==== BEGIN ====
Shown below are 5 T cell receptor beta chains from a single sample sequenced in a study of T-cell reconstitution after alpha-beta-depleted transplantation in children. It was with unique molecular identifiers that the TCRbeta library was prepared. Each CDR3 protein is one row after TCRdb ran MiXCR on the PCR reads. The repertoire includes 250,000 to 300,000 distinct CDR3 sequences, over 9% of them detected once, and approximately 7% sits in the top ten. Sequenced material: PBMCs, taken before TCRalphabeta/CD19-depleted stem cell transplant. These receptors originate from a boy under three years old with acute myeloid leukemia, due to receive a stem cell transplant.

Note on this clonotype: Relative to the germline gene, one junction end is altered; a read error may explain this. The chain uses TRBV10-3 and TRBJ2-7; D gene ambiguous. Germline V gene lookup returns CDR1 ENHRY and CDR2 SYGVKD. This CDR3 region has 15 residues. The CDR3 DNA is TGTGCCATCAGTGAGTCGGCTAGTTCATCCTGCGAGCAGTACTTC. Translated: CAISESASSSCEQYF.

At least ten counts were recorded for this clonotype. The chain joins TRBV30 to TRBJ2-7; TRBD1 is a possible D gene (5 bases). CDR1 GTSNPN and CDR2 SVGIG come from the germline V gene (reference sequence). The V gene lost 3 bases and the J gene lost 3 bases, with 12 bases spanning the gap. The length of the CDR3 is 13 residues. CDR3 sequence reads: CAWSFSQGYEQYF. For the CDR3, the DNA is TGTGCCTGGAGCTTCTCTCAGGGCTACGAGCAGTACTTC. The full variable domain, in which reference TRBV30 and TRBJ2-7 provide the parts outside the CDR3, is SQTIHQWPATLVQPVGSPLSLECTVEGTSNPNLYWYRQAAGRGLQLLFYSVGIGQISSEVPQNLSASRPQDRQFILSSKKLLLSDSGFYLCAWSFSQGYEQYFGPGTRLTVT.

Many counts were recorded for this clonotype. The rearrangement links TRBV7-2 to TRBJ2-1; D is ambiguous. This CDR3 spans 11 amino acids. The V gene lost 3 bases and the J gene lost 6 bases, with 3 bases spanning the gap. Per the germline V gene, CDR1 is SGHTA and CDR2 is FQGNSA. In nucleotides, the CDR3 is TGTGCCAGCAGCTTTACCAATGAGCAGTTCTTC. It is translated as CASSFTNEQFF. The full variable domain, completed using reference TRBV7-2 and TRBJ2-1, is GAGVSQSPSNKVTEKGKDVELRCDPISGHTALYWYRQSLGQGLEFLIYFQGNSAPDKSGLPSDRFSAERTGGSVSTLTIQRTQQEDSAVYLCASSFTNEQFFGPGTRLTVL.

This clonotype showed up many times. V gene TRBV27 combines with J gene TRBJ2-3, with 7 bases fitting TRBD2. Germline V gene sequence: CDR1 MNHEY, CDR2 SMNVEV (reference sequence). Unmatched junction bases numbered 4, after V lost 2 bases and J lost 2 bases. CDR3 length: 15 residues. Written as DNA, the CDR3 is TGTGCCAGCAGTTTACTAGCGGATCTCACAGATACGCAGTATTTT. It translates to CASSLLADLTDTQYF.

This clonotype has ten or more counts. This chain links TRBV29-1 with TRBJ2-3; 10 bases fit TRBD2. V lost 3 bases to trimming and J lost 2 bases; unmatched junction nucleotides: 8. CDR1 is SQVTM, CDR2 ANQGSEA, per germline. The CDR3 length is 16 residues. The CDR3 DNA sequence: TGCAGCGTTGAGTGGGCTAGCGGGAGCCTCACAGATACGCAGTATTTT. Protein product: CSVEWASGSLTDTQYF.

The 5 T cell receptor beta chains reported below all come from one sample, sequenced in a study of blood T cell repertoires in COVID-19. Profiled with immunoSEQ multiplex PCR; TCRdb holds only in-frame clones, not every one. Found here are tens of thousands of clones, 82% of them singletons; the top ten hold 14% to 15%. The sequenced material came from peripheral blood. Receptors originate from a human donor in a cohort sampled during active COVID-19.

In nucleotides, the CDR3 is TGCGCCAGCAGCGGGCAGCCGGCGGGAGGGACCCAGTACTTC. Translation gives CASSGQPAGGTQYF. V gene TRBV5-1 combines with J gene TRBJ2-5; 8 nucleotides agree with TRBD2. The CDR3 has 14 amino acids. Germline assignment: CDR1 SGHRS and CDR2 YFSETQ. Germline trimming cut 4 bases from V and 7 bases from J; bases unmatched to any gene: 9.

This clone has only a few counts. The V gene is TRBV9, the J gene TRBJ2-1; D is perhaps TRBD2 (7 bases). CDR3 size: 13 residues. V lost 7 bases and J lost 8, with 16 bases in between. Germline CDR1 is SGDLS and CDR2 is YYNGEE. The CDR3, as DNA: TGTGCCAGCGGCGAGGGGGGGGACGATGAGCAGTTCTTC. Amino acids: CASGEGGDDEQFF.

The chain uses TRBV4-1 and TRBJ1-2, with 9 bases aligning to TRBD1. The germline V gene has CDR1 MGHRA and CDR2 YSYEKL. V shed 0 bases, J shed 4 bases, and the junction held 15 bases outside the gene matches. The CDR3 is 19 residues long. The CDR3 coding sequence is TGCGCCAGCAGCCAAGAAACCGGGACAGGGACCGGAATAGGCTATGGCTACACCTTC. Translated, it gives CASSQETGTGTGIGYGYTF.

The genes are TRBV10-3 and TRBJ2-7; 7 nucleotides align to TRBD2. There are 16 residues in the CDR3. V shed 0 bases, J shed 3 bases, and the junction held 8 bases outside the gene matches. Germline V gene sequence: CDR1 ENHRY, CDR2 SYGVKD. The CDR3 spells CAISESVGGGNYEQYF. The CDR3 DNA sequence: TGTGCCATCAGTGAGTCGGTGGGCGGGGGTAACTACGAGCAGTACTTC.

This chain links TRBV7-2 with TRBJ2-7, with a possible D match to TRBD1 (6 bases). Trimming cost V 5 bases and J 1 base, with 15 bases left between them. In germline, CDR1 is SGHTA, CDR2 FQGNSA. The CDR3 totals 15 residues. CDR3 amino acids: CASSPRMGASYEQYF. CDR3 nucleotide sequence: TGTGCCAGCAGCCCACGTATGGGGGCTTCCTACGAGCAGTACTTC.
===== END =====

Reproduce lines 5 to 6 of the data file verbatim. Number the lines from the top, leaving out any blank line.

This clonotype showed up many times. V gene TRBV27 combines with J gene TRBJ2-3, with 7 bases fitting TRBD2. Germline V gene sequence: CDR1 MNHEY, CDR2 SMNVEV (reference sequence). Unmatched junction bases numbered 4, after V lost 2 bases and J lost 2 bases. CDR3 length: 15 residues. Written as DNA, the CDR3 is TGTGCCAGCAGTTTACTAGCGGATCTCACAGATACGCAGTATTTT. It translates to CASSLLADLTDTQYF.

This clonotype has ten or more counts. This chain links TRBV29-1 with TRBJ2-3; 10 bases fit TRBD2. V lost 3 bases to trimming and J lost 2 bases; unmatched junction nucleotides: 8. CDR1 is SQVTM, CDR2 ANQGSEA, per germline. The CDR3 length is 16 residues. The CDR3 DNA sequence: TGCAGCGTTGAGTGGGCTAGCGGGAGCCTCACAGATACGCAGTATTTT. Protein product: CSVEWASGSLTDTQYF.